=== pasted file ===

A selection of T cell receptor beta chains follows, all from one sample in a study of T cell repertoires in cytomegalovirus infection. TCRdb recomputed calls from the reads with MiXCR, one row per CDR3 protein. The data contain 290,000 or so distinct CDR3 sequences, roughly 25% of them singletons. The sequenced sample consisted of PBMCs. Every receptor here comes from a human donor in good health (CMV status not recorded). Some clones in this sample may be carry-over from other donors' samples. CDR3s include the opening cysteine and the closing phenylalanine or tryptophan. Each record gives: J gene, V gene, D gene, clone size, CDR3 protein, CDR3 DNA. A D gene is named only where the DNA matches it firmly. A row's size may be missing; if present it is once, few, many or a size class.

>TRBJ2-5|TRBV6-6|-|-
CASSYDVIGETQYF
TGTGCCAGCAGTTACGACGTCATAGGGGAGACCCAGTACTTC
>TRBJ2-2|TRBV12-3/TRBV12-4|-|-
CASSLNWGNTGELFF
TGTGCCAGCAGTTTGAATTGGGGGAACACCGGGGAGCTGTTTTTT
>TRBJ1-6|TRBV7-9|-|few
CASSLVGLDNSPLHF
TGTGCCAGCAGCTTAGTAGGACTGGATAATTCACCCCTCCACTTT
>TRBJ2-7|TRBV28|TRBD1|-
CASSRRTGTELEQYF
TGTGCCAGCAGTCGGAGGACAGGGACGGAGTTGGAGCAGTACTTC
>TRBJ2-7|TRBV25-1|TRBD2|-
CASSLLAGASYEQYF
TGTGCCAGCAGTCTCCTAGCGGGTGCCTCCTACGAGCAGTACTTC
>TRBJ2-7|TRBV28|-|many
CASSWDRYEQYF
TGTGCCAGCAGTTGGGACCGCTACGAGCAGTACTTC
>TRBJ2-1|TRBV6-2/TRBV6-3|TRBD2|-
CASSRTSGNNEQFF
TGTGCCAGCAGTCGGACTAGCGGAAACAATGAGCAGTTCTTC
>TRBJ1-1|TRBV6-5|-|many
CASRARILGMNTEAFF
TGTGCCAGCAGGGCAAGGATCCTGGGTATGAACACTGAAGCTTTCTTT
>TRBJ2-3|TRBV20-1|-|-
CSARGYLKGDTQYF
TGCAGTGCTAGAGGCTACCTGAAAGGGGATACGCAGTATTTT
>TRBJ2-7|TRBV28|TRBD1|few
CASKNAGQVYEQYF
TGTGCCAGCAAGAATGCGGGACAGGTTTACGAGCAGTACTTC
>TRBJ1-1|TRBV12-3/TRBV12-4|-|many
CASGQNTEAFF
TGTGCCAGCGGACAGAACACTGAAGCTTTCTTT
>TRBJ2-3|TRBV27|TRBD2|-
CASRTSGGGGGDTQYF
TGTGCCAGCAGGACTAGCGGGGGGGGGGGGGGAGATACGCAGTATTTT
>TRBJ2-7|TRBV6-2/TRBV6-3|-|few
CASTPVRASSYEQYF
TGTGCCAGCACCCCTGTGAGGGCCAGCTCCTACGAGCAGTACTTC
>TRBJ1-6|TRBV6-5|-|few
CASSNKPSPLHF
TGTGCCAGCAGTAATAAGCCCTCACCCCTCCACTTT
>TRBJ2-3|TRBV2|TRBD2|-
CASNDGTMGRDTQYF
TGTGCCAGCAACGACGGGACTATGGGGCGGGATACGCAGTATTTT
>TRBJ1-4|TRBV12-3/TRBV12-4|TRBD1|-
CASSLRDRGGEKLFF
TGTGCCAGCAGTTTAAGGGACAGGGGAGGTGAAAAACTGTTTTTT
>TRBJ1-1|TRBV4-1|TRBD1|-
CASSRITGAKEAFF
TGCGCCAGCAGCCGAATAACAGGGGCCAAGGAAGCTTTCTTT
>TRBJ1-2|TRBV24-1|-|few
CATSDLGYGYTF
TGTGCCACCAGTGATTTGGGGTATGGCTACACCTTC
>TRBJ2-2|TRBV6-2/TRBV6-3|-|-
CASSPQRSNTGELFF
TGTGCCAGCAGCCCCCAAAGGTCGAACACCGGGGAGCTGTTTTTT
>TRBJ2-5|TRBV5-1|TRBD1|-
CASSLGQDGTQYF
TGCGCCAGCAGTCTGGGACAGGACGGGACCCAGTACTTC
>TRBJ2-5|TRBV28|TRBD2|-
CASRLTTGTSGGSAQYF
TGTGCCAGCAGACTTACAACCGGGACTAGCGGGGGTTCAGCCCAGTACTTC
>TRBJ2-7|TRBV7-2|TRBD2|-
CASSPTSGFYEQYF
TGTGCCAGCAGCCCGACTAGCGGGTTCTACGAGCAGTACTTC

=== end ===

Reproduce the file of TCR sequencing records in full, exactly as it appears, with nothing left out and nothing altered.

A selection of T cell receptor beta chains follows, all from one sample in a study of T cell repertoires in cytomegalovirus infection. TCRdb recomputed calls from the reads with MiXCR, one row per CDR3 protein. The data contain 290,000 or so distinct CDR3 sequences, roughly 25% of them singletons. The sequenced sample consisted of PBMCs. Every receptor here comes from a human donor in good health (CMV status not recorded). Some clones in this sample may be carry-over from other donors' samples. CDR3s include the opening cysteine and the closing phenylalanine or tryptophan. Each record gives: J gene, V gene, D gene, clone size, CDR3 protein, CDR3 DNA. A D gene is named only where the DNA matches it firmly. A row's size may be missing; if present it is once, few, many or a size class.

>TRBJ2-5|TRBV6-6|-|-
CASSYDVIGETQYF
TGTGCCAGCAGTTACGACGTCATAGGGGAGACCCAGTACTTC
>TRBJ2-2|TRBV12-3/TRBV12-4|-|-
CASSLNWGNTGELFF
TGTGCCAGCAGTTTGAATTGGGGGAACACCGGGGAGCTGTTTTTT
>TRBJ1-6|TRBV7-9|-|few
CASSLVGLDNSPLHF
TGTGCCAGCAGCTTAGTAGGACTGGATAATTCACCCCTCCACTTT
>TRBJ2-7|TRBV28|TRBD1|-
CASSRRTGTELEQYF
TGTGCCAGCAGTCGGAGGACAGGGACGGAGTTGGAGCAGTACTTC
>TRBJ2-7|TRBV25-1|TRBD2|-
CASSLLAGASYEQYF
TGTGCCAGCAGTCTCCTAGCGGGTGCCTCCTACGAGCAGTACTTC
>TRBJ2-7|TRBV28|-|many
CASSWDRYEQYF
TGTGCCAGCAGTTGGGACCGCTACGAGCAGTACTTC
>TRBJ2-1|TRBV6-2/TRBV6-3|TRBD2|-
CASSRTSGNNEQFF
TGTGCCAGCAGTCGGACTAGCGGAAACAATGAGCAGTTCTTC
>TRBJ1-1|TRBV6-5|-|many
CASRARILGMNTEAFF
TGTGCCAGCAGGGCAAGGATCCTGGGTATGAACACTGAAGCTTTCTTT
>TRBJ2-3|TRBV20-1|-|-
CSARGYLKGDTQYF
TGCAGTGCTAGAGGCTACCTGAAAGGGGATACGCAGTATTTT
>TRBJ2-7|TRBV28|TRBD1|few
CASKNAGQVYEQYF
TGTGCCAGCAAGAATGCGGGACAGGTTTACGAGCAGTACTTC
>TRBJ1-1|TRBV12-3/TRBV12-4|-|many
CASGQNTEAFF
TGTGCCAGCGGACAGAACACTGAAGCTTTCTTT
>TRBJ2-3|TRBV27|TRBD2|-
CASRTSGGGGGDTQYF
TGTGCCAGCAGGACTAGCGGGGGGGGGGGGGGAGATACGCAGTATTTT
>TRBJ2-7|TRBV6-2/TRBV6-3|-|few
CASTPVRASSYEQYF
TGTGCCAGCACCCCTGTGAGGGCCAGCTCCTACGAGCAGTACTTC
>TRBJ1-6|TRBV6-5|-|few
CASSNKPSPLHF
TGTGCCAGCAGTAATAAGCCCTCACCCCTCCACTTT
>TRBJ2-3|TRBV2|TRBD2|-
CASNDGTMGRDTQYF
TGTGCCAGCAACGACGGGACTATGGGGCGGGATACGCAGTATTTT
>TRBJ1-4|TRBV12-3/TRBV12-4|TRBD1|-
CASSLRDRGGEKLFF
TGTGCCAGCAGTTTAAGGGACAGGGGAGGTGAAAAACTGTTTTTT
>TRBJ1-1|TRBV4-1|TRBD1|-
CASSRITGAKEAFF
TGCGCCAGCAGCCGAATAACAGGGGCCAAGGAAGCTTTCTTT
>TRBJ1-2|TRBV24-1|-|few
CATSDLGYGYTF
TGTGCCACCAGTGATTTGGGGTATGGCTACACCTTC
>TRBJ2-2|TRBV6-2/TRBV6-3|-|-
CASSPQRSNTGELFF
TGTGCCAGCAGCCCCCAAAGGTCGAACACCGGGGAGCTGTTTTTT
>TRBJ2-5|TRBV5-1|TRBD1|-
CASSLGQDGTQYF
TGCGCCAGCAGTCTGGGACAGGACGGGACCCAGTACTTC
>TRBJ2-5|TRBV28|TRBD2|-
CASRLTTGTSGGSAQYF
TGTGCCAGCAGACTTACAACCGGGACTAGCGGGGGTTCAGCCCAGTACTTC
>TRBJ2-7|TRBV7-2|TRBD2|-
CASSPTSGFYEQYF
TGTGCCAGCAGCCCGACTAGCGGGTTCTACGAGCAGTACTTC